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- 8 Mar 2010

360 Degree Networking

Social media is often blamed for making our relationships more impersonal. New York-based Douglas Gollan, president and chief editor of Elite Traveler magazine, sees the flip side.


My father worked for the airlines and was later an editor of a travel magazine when I was growing up in the late 60s and 70s, so my first step into the luxury industry was flying first class to Europe and Asia on 747s back in the days when there was a private lounge upstairs and the caviar flowed freely. We also stayed at five-star hotels and travelled extensively when travel was still not something that everyone did. Aside from that, we lived a very middle class lifestyle so I had never heard of Cartier, Louis Vuitton or Patek Philippe. Dad’s suits probably cost about as much an Hermès tie.

Since finishing college, I’ve always been involved in media. I was in travel media for 14 years at the largest group of B2B travel publications and web sites in the world at that time. From there I led the launch of Elite Traveler in 2000. As a publication described as “the private jet lifestyle magazine”, one could say that this was my true entry into luxury. I started in the deep end. In retrospect, not knowing a lot about the luxury industry was actually quite helpful. It turns out that the profile of the typical private jet user is a self-made entrepreneur, often from a middle class background, so our approach is to excite them in a fun way and to exclude the intimidation factor.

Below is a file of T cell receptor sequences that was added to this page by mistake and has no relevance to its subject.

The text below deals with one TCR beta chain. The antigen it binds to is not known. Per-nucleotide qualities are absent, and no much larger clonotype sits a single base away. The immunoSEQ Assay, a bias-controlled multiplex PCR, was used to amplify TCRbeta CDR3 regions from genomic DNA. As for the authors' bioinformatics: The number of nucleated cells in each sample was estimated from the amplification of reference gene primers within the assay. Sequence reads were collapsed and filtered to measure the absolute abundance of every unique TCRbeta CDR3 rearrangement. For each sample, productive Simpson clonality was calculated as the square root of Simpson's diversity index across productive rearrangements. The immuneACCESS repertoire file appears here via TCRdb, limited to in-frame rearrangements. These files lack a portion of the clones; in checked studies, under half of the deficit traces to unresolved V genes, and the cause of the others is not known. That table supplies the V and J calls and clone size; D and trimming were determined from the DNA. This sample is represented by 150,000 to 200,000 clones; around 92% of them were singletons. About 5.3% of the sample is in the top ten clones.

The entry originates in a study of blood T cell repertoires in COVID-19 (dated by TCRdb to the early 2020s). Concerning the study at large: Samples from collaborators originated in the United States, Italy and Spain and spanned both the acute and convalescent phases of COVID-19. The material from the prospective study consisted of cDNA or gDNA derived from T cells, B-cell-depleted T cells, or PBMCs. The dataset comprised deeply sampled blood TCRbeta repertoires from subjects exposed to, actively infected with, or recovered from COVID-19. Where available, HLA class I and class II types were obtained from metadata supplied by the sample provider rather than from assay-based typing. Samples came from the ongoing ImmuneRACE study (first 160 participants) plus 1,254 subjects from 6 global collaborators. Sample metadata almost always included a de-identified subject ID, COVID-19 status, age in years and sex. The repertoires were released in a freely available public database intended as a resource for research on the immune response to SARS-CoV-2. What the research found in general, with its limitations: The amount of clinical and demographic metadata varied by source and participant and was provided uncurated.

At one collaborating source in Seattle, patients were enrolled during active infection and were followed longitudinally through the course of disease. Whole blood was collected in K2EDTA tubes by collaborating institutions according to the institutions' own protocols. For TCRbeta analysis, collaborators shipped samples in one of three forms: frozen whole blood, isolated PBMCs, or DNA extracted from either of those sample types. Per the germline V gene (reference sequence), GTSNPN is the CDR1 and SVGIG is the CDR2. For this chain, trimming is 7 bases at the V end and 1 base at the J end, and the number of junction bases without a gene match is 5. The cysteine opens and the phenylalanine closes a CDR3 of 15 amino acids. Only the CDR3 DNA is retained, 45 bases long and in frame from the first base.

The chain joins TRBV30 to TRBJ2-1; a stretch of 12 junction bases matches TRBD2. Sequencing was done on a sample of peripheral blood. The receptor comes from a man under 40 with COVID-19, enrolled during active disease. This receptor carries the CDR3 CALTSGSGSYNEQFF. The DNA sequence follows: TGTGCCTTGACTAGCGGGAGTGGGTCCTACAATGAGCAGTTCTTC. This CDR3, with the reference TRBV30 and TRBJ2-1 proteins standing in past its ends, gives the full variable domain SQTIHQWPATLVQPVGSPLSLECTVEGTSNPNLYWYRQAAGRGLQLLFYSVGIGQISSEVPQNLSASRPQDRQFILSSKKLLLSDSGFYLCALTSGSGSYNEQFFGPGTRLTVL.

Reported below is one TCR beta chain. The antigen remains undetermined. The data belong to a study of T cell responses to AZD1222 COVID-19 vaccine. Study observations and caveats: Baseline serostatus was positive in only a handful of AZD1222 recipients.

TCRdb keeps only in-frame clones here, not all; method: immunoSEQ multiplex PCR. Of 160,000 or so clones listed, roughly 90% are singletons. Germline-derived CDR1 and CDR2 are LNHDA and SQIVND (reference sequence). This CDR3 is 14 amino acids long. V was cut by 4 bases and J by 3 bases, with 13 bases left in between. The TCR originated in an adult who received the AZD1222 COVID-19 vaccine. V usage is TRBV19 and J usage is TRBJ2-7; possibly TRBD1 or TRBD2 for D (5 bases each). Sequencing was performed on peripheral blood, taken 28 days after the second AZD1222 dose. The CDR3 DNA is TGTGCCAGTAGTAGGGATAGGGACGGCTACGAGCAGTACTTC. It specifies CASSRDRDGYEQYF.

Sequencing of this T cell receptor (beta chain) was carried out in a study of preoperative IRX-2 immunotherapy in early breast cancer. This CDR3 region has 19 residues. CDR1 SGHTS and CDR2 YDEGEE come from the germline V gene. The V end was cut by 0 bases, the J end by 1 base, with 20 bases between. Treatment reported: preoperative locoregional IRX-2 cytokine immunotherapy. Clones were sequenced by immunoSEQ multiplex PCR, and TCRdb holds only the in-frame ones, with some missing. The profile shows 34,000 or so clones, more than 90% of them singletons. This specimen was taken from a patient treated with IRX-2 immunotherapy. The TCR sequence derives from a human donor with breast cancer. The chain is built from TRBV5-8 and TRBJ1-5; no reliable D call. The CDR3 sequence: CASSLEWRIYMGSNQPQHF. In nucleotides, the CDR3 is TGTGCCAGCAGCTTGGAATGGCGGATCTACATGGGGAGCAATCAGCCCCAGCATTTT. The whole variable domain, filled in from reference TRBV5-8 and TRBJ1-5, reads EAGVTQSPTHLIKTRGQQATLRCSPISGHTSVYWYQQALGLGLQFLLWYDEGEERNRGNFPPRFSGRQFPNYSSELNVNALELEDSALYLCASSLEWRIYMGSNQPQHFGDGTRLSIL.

I wasn’t an early adapter to social media and in truth I was probably a bit dismissive about its benefits from a business perspective at first. For me, social media is a great relationship tool. Facebook is very interesting because it gives you a more personal relationship with business contacts. You get to see that person from a 360 degree perspective from hobbies to events taking place in their personal lives. Often times you discover you have common interests outside of business, which really makes for deeper relationships. To a degree, social networks are what I call PNN, Personal News Networks. So when you are tuned into various social networks you get a stream of news about people you have some type of relationship with. It is a powerful business tool for anyone who takes advantage of it.

Luxury is a lot like travel as an industry. It’s made up of multiple separate industries and segments. But to date there hasn’t been a singular B2B news sources that covers the entire industry. From this perspective, Luxury Society has the opportunity to become an important force on a global scale. I check the news section daily. It’s a very good feed of interesting information. There is a plethora of great white papers and opinions that I like. Maybe I missed it, but it would be great to be able to have an RSS feed on live news so I could have it on my desktop.

I think the biggest future issues will be on the marketing side, including CRM. Luxury has been extremely strong on product, and the creative side with beautiful ads with image, emotion and aspiration, but has been weak on the media side where there isn’t a lot of diligence on audience. The downturn is making marketers pay a lot more attention to who is actually reading the publications they advertise in, which of course is a good thing for us.


Douglas Gollan, President and Chief Editor, Elite Traveler magazine